“It’s the social event of East North Carolina,” says Lee Workman, acting chief operating officer for athletics at ECU.
"It’s a rabid fan-base,” adds Andrew Schmidt, executive director of the Greenville/Pitt County Convention and Visitors Bureau. “Most of our fans have a chip on their shoulder. We look two hours down the road and that’s their aspiration for sports. Yet, we don’t want to be like anyone else. We want to be uniquely ECU. Our mantra is: we can do better, we can be better, we are better.”
The pirate theme continues when the team enters the field from the mouth of a skull under plumes of purple and white smoke to the song “Purple Haze” blaring on Dowdy-Ficklen Stadium’s speakers. They’re led by professional actor, Steve the Pirate, to a roar of a thundering cannon. That cannon also thunders after each score to the delight of fans and fright of opponents.
The most exciting moment for many, though — especially fans sitting in the student section dubbed The Boneyard — is the ushering in of the fourth quarter. The traditional Jolly Roger battle flag is lowered and the “No Quarter” flag is hoisted. In pirate lore, the no quarter flag signifies that the attacking pirates plan to take no prisoners.
University of Tennessee
“When people think of tailgating at Tennessee, the first thing that comes to mind is sailgating and the Vol Navy,” says Drew Rutherford, general manager of Tailgate Tennessee.
Scores of boats — from million-dollar yachts to modest crafts — tie up along the Tennessee River, which runs adjacent to Neyland Stadium. The tradition started in the early 1960s when then Tennessee broadcaster George Mooney grew tired of game day traffic and floated his runabout along the river where he anchored outside the stadium. Today, expect to see boats big and small outfitted with all the essentials for ideal game day experiences — flat screen TVs, grills, stereos, kegerators, bedrooms, bathrooms — you name it.
On the dry side of the stadium, you’ll find a tailgating experience similar to the Quad at Alabama or the Groove at Ole Miss. Tailgate Tennessee consists of three acres of luxury tailgating tents where fans pull out all the stops. “I once saw dueling pianos at a tailgate,” says Rutherford. “You’ll find loads of BBQ (Western North Carolina style), ribs, and, if you’re there for the Florida game, people handing out samples of gator.” All washed down with an Ice Pick — sweet tea, lemonade and Tennessee whiskey.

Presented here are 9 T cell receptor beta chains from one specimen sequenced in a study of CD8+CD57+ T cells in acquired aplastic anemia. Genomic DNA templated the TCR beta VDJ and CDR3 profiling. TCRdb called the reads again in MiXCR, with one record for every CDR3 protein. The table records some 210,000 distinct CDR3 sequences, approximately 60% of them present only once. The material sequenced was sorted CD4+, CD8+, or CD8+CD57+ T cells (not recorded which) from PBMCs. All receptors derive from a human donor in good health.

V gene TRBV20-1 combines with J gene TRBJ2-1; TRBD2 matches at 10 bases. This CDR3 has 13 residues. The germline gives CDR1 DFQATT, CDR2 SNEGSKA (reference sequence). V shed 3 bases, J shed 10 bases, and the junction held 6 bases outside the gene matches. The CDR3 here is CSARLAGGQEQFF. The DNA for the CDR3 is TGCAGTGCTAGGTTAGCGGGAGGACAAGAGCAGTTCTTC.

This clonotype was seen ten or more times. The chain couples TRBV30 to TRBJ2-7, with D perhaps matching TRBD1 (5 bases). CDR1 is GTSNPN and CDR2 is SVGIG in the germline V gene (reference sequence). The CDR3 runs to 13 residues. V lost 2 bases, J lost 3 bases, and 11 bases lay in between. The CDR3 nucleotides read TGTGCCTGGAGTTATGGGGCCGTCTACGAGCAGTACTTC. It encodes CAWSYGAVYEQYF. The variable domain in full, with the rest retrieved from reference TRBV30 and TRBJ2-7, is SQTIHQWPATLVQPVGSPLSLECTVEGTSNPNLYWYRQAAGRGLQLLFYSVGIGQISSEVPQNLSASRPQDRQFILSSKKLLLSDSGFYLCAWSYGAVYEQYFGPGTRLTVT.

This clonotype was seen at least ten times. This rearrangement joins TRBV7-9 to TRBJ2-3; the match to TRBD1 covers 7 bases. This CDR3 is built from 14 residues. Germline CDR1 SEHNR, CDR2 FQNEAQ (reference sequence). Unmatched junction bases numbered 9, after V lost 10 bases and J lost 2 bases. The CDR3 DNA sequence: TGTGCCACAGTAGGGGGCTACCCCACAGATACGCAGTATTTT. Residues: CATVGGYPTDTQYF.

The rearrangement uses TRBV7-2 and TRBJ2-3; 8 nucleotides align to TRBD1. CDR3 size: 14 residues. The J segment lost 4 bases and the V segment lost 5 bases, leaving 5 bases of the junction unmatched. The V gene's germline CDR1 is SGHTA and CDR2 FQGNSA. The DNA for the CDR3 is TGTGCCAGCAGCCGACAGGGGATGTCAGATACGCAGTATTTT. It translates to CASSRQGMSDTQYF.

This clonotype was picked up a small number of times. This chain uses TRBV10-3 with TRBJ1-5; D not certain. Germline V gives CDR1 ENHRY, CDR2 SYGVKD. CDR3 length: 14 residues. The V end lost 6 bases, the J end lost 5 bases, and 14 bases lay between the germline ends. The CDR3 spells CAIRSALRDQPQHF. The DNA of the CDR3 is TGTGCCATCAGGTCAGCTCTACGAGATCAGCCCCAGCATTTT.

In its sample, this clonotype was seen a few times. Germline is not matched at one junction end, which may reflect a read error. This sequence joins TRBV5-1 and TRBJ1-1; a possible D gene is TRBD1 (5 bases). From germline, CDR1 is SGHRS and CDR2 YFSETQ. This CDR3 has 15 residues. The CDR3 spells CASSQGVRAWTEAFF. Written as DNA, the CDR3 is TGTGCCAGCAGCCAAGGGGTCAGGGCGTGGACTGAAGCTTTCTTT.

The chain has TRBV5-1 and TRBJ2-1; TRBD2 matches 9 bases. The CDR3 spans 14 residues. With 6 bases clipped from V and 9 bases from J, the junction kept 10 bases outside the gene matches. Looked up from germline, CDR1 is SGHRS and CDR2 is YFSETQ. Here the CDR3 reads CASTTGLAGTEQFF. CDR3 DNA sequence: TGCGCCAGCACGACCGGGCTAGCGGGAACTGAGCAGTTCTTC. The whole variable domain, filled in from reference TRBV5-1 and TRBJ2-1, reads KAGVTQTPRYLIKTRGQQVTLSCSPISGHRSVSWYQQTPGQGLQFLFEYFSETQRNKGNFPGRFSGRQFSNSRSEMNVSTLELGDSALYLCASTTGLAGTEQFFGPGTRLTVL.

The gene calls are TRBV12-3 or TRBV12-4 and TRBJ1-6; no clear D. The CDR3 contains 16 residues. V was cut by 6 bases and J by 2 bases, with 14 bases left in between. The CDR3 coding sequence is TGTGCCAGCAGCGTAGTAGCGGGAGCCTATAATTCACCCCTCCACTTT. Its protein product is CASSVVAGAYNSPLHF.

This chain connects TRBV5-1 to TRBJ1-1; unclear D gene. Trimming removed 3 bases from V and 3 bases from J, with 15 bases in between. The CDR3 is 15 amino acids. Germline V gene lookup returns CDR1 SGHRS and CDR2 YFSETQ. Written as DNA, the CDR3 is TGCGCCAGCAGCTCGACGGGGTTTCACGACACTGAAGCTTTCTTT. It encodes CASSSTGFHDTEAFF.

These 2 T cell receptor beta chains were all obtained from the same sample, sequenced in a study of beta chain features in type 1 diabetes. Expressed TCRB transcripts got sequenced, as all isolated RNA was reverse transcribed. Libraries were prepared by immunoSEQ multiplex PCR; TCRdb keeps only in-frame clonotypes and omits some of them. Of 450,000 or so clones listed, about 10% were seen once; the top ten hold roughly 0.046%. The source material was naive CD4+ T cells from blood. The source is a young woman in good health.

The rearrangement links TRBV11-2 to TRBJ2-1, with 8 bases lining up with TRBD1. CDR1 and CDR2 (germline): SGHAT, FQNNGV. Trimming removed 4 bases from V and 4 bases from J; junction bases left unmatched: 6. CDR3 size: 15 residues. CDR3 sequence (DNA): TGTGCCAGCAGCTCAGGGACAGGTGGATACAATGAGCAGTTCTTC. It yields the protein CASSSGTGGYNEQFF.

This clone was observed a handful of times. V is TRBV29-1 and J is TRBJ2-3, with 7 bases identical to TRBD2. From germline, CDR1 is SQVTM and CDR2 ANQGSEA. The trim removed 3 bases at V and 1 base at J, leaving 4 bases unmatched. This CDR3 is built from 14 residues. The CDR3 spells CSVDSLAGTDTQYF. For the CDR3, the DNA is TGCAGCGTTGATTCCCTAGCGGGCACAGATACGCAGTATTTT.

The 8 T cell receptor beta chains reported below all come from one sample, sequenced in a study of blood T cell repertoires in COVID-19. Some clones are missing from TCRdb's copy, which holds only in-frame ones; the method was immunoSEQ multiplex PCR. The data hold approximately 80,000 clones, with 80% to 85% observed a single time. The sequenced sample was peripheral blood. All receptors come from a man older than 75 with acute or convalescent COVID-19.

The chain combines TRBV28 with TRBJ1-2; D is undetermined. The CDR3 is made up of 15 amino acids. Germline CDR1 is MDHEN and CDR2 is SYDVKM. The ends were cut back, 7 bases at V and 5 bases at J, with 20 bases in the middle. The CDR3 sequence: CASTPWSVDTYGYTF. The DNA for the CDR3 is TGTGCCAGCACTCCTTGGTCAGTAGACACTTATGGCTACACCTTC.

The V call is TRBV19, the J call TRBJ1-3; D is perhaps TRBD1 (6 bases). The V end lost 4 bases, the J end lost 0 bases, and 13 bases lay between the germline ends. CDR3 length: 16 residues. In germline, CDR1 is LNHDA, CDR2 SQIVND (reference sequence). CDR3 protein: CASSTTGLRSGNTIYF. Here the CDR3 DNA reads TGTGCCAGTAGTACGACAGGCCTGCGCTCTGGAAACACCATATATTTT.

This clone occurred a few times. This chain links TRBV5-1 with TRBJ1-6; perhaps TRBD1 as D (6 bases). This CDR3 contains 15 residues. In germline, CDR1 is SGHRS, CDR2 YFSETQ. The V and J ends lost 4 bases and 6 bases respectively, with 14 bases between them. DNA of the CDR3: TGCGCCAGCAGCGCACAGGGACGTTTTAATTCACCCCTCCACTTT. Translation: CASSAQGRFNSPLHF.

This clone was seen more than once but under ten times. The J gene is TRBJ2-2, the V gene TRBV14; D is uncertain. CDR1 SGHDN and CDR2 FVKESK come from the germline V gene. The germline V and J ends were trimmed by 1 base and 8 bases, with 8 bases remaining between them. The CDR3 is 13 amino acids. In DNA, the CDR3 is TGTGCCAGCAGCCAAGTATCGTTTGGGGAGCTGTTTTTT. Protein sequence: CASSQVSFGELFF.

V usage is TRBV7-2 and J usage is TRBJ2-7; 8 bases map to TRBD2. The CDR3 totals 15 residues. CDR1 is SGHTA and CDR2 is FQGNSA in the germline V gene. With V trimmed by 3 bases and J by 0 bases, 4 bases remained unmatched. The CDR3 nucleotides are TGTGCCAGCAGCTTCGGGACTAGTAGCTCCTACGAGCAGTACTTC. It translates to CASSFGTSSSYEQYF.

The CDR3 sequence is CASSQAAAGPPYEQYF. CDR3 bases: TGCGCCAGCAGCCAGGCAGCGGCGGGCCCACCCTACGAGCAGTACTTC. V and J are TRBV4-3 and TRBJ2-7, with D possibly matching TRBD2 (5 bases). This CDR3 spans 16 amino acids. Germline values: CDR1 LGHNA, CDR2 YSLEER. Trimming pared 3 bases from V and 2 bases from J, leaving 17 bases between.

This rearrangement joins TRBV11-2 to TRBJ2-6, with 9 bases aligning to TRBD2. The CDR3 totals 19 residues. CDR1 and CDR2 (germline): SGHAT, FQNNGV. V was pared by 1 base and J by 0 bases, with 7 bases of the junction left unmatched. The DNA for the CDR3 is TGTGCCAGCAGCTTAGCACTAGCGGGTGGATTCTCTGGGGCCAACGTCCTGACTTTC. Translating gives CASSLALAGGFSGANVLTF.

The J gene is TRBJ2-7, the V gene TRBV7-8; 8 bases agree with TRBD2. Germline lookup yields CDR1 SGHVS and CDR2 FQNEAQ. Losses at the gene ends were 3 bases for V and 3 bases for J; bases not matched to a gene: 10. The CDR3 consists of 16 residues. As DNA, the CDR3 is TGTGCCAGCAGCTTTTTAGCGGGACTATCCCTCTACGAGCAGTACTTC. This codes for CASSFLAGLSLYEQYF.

Those tents clear out for the Vol Walk. The team gathers around the Torchbearer statue and led by the marching band and cheerleaders into the stadium. The half-mile parade ends with the marching band turning toward campus and playing “Salute to the Hill,” a three-song melody capped by, of course, “Rocky Top."
University of Georgia
There isn’t a more beloved mascot in college football than the University of Georgia’s chubby and slobbery Uga. The white English bulldog that can be found roaming the sidelines during games comes from a long bloodline of Georgia proud bulldogs dating back to the 1950s. That ancestry is memorialized in marble vaults on the south side of the stadium where those who came before Uga X are laid to rest. Many members of bulldog nation touch or kiss the wall for good luck before the game. The game day experiences begin well before kickoff though at the tailgate parties.
“In the South, food and beverage are huge,” says Aimee Cheek, public relations coordinator for Athens Convention and Visitors Bureau and proud UGA alum. “A lot of people here try to theme it on who we’re playing. If we’re playing the Gamecocks, we’re eating fried chicken.”
“It’s a way to celebrate friends while watching Georgia football,” says Jimbo Laboon, UGA alum and serial tailgater. He and a few friends secured a tailgate spot in the mid-‘80s. Today, 125 families participate in his tailgate with upwards of 500 people on any given Georgia football Saturday.
Fans form lines up to 10 feet deep for the Dawg Walk to greet the team as they make the journey from the buses to the stadium before the game. After the Redcoat Marching Band plays a short concert of Bulldog proud melodies, expect to hear the crowd Calling the Dawgs: “Who’s that coming down the tracks? A mean machine in red and black!”
Visit AAA.com/Travel and start planning your game ay experiences — maps and reservations for hotel, car and airlnes are available online.
(Photos: Tim Cowie, Josh McCoy, Justin Poindexter, University of SC, Eastern Carolina University Athletics, Mark Smith, The University of Tennessee Knoxville)